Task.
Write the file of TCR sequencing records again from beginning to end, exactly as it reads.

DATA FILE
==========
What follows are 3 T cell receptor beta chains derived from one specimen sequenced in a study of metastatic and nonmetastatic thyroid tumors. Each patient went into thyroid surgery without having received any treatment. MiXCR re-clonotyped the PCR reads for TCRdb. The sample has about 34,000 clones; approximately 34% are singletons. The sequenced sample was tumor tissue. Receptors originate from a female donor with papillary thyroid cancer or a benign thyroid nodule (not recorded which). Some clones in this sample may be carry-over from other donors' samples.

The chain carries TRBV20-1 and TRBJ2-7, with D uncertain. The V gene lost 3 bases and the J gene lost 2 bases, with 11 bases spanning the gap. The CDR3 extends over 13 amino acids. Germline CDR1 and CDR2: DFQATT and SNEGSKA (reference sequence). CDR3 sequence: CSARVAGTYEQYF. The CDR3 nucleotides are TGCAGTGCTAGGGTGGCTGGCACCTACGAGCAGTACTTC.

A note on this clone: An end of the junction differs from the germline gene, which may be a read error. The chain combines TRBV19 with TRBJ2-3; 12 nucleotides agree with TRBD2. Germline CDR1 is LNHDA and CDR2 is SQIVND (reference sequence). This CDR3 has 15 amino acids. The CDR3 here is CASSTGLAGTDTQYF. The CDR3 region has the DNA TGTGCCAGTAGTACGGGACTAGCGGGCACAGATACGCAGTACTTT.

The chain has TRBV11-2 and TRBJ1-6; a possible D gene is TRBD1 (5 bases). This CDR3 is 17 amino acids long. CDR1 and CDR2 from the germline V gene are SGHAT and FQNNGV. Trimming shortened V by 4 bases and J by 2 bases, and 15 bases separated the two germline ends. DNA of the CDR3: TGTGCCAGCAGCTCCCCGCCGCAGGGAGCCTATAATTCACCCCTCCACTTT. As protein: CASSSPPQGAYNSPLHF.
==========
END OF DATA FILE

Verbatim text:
What follows are 3 T cell receptor beta chains derived from one specimen sequenced in a study of metastatic and nonmetastatic thyroid tumors. Each patient went into thyroid surgery without having received any treatment. MiXCR re-clonotyped the PCR reads for TCRdb. The sample has about 34,000 clones; approximately 34% are singletons. The sequenced sample was tumor tissue. Receptors originate from a female donor with papillary thyroid cancer or a benign thyroid nodule (not recorded which). Some clones in this sample may be carry-over from other donors' samples.

The chain carries TRBV20-1 and TRBJ2-7, with D uncertain. The V gene lost 3 bases and the J gene lost 2 bases, with 11 bases spanning the gap. The CDR3 extends over 13 amino acids. Germline CDR1 and CDR2: DFQATT and SNEGSKA (reference sequence). CDR3 sequence: CSARVAGTYEQYF. The CDR3 nucleotides are TGCAGTGCTAGGGTGGCTGGCACCTACGAGCAGTACTTC.

A note on this clone: An end of the junction differs from the germline gene, which may be a read error. The chain combines TRBV19 with TRBJ2-3; 12 nucleotides agree with TRBD2. Germline CDR1 is LNHDA and CDR2 is SQIVND (reference sequence). This CDR3 has 15 amino acids. The CDR3 here is CASSTGLAGTDTQYF. The CDR3 region has the DNA TGTGCCAGTAGTACGGGACTAGCGGGCACAGATACGCAGTACTTT.

The chain has TRBV11-2 and TRBJ1-6; a possible D gene is TRBD1 (5 bases). This CDR3 is 17 amino acids long. CDR1 and CDR2 from the germline V gene are SGHAT and FQNNGV. Trimming shortened V by 4 bases and J by 2 bases, and 15 bases separated the two germline ends. DNA of the CDR3: TGTGCCAGCAGCTCCCCGCCGCAGGGAGCCTATAATTCACCCCTCCACTTT. As protein: CASSSPPQGAYNSPLHF.